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Simpler Apnea Treatment Model Deemed Effective

Nurse-led protocol found not inferior to physician-directed diagnosis and treatment of obstructive sleep apnea

MONDAY, Mar. 9 (HealthDay News) -- A simplified model of diagnosing and treating obstructive sleep apnea can lead to outcomes that aren't inferior to those from in-hospital polysomnograms involving physicians, according to research published in the Mar. 15 issue of the American Journal of Respiratory and Critical Care Medicine.

Nick A. Antic, Ph.D., of the Repatriation General Hospital in Daw Park, South Australia, and colleagues analyzed data from 195 adults who appeared to have moderate-severe obstructive sleep apnea. Subjects were randomized to one of two types of care: a simplified model supervised by a specialist nurse, using home autotitrating continuous positive airway pressure (CPAP); or a model involving two laboratory polysomnograms for diagnosis and treatment, overseen by a physician.

The nurse-led method did not lead to worse change in Epworth Sleepiness Scale score after three months of CPAP treatment than the physician-led method, the investigators found. No differences were seen in CPAP adherence between the groups at three months. The researchers note that costs were lower in the nurse-led model.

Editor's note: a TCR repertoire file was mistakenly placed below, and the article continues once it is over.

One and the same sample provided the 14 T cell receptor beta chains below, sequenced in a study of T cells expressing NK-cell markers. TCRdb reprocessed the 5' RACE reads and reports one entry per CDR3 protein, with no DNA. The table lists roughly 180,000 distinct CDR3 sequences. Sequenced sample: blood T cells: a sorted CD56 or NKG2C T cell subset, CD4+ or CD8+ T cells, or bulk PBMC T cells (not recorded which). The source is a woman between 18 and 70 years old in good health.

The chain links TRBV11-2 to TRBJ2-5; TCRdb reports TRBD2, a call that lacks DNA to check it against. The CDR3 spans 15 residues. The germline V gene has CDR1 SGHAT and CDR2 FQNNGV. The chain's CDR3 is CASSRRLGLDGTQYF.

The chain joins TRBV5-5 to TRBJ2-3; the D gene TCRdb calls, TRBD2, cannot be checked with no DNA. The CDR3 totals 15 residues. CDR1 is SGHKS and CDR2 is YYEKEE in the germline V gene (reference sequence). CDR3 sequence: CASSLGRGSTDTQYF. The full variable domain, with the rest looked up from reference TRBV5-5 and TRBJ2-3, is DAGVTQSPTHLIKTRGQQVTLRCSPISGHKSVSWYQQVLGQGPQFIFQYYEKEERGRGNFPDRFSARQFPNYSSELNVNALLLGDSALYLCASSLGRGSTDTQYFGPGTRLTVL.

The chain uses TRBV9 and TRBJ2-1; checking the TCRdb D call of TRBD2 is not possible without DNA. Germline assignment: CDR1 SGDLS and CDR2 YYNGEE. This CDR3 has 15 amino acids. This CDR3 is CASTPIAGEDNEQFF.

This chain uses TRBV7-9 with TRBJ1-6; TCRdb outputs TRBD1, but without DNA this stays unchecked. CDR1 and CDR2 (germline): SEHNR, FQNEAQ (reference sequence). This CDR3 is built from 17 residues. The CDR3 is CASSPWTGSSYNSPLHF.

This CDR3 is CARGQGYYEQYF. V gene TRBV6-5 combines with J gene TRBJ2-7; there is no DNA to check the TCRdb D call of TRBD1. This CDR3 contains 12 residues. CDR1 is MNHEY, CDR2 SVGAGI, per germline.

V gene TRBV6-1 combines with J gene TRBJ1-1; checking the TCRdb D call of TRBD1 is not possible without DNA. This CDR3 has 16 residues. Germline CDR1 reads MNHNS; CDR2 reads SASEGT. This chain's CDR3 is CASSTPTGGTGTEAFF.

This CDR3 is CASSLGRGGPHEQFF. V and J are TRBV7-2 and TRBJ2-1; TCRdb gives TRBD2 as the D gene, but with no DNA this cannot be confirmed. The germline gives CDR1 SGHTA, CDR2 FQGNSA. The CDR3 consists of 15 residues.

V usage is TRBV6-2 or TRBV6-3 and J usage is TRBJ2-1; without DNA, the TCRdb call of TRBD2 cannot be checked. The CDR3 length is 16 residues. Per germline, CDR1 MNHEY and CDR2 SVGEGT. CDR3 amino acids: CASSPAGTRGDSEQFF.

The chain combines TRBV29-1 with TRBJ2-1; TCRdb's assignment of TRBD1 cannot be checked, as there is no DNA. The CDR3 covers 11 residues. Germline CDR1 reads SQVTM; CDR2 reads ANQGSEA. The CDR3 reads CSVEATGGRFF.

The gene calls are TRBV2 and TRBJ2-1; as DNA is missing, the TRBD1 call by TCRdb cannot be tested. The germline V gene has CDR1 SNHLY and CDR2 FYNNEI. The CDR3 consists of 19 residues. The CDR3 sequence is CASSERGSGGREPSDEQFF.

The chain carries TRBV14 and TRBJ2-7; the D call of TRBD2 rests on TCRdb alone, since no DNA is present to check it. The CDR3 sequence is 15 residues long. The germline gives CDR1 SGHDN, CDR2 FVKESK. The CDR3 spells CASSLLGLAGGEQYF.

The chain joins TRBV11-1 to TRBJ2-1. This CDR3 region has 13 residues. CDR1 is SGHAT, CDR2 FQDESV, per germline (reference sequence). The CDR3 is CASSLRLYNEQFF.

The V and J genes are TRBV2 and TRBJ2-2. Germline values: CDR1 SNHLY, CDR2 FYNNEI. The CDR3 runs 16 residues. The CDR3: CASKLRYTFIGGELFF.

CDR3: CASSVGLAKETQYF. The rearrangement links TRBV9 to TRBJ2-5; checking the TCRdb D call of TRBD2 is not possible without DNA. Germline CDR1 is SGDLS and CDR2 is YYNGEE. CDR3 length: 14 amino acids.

"We believe this overall package of care involving simplified obstructive sleep apnea diagnosis, auto-adjusting positive airway pressure titration in the home, and the expansion of the sleep medicine workforce using skilled CPAP nurses working under protocol (with the backup of sleep medicine services if needed) has the potential to add significantly to the field of sleep medicine and improve access to care for those with obstructive sleep apnea," the authors conclude.

Two co-authors disclosed ties to companies, including equipment support from Respironics, ResMed, and Masimo, and research funding or equipment from the Respironics Sleep and Respiratory Foundation, ResMed, and Fisher and Paykel.

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